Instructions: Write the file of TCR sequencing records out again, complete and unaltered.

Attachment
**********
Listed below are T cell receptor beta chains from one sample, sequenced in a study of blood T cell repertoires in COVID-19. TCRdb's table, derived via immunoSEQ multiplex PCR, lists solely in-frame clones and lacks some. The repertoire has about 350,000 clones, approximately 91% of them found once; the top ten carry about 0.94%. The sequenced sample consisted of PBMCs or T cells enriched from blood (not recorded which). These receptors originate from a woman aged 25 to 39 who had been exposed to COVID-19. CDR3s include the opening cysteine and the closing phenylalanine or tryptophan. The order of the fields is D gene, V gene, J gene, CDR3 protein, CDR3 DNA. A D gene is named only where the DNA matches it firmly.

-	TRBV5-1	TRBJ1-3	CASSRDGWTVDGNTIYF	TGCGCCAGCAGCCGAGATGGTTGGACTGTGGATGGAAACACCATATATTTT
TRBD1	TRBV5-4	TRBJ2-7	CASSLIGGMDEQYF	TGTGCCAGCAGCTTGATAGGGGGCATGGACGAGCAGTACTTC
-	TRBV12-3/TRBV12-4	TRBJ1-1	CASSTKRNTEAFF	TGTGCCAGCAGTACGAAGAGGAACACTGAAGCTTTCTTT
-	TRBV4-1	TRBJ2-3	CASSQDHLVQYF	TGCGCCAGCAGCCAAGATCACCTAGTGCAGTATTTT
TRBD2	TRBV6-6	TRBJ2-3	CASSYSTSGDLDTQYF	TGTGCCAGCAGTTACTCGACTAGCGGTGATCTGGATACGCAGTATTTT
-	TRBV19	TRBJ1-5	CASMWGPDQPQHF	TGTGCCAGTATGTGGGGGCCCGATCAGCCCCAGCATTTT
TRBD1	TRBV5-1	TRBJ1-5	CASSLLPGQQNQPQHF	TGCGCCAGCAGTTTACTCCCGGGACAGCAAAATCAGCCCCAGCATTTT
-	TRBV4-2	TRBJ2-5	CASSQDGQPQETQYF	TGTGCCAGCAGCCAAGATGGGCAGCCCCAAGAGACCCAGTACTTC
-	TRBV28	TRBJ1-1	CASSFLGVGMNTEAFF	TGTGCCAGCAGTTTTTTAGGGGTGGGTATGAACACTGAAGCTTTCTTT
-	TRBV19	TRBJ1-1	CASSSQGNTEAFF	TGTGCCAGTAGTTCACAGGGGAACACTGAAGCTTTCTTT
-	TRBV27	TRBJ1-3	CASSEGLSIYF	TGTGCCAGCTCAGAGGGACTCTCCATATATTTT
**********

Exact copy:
Listed below are T cell receptor beta chains from one sample, sequenced in a study of blood T cell repertoires in COVID-19. TCRdb's table, derived via immunoSEQ multiplex PCR, lists solely in-frame clones and lacks some. The repertoire has about 350,000 clones, approximately 91% of them found once; the top ten carry about 0.94%. The sequenced sample consisted of PBMCs or T cells enriched from blood (not recorded which). These receptors originate from a woman aged 25 to 39 who had been exposed to COVID-19. CDR3s include the opening cysteine and the closing phenylalanine or tryptophan. The order of the fields is D gene, V gene, J gene, CDR3 protein, CDR3 DNA. A D gene is named only where the DNA matches it firmly.

-	TRBV5-1	TRBJ1-3	CASSRDGWTVDGNTIYF	TGCGCCAGCAGCCGAGATGGTTGGACTGTGGATGGAAACACCATATATTTT
TRBD1	TRBV5-4	TRBJ2-7	CASSLIGGMDEQYF	TGTGCCAGCAGCTTGATAGGGGGCATGGACGAGCAGTACTTC
-	TRBV12-3/TRBV12-4	TRBJ1-1	CASSTKRNTEAFF	TGTGCCAGCAGTACGAAGAGGAACACTGAAGCTTTCTTT
-	TRBV4-1	TRBJ2-3	CASSQDHLVQYF	TGCGCCAGCAGCCAAGATCACCTAGTGCAGTATTTT
TRBD2	TRBV6-6	TRBJ2-3	CASSYSTSGDLDTQYF	TGTGCCAGCAGTTACTCGACTAGCGGTGATCTGGATACGCAGTATTTT
-	TRBV19	TRBJ1-5	CASMWGPDQPQHF	TGTGCCAGTATGTGGGGGCCCGATCAGCCCCAGCATTTT
TRBD1	TRBV5-1	TRBJ1-5	CASSLLPGQQNQPQHF	TGCGCCAGCAGTTTACTCCCGGGACAGCAAAATCAGCCCCAGCATTTT
-	TRBV4-2	TRBJ2-5	CASSQDGQPQETQYF	TGTGCCAGCAGCCAAGATGGGCAGCCCCAAGAGACCCAGTACTTC
-	TRBV28	TRBJ1-1	CASSFLGVGMNTEAFF	TGTGCCAGCAGTTTTTTAGGGGTGGGTATGAACACTGAAGCTTTCTTT
-	TRBV19	TRBJ1-1	CASSSQGNTEAFF	TGTGCCAGTAGTTCACAGGGGAACACTGAAGCTTTCTTT
-	TRBV27	TRBJ1-3	CASSEGLSIYF	TGTGCCAGCTCAGAGGGACTCTCCATATATTTT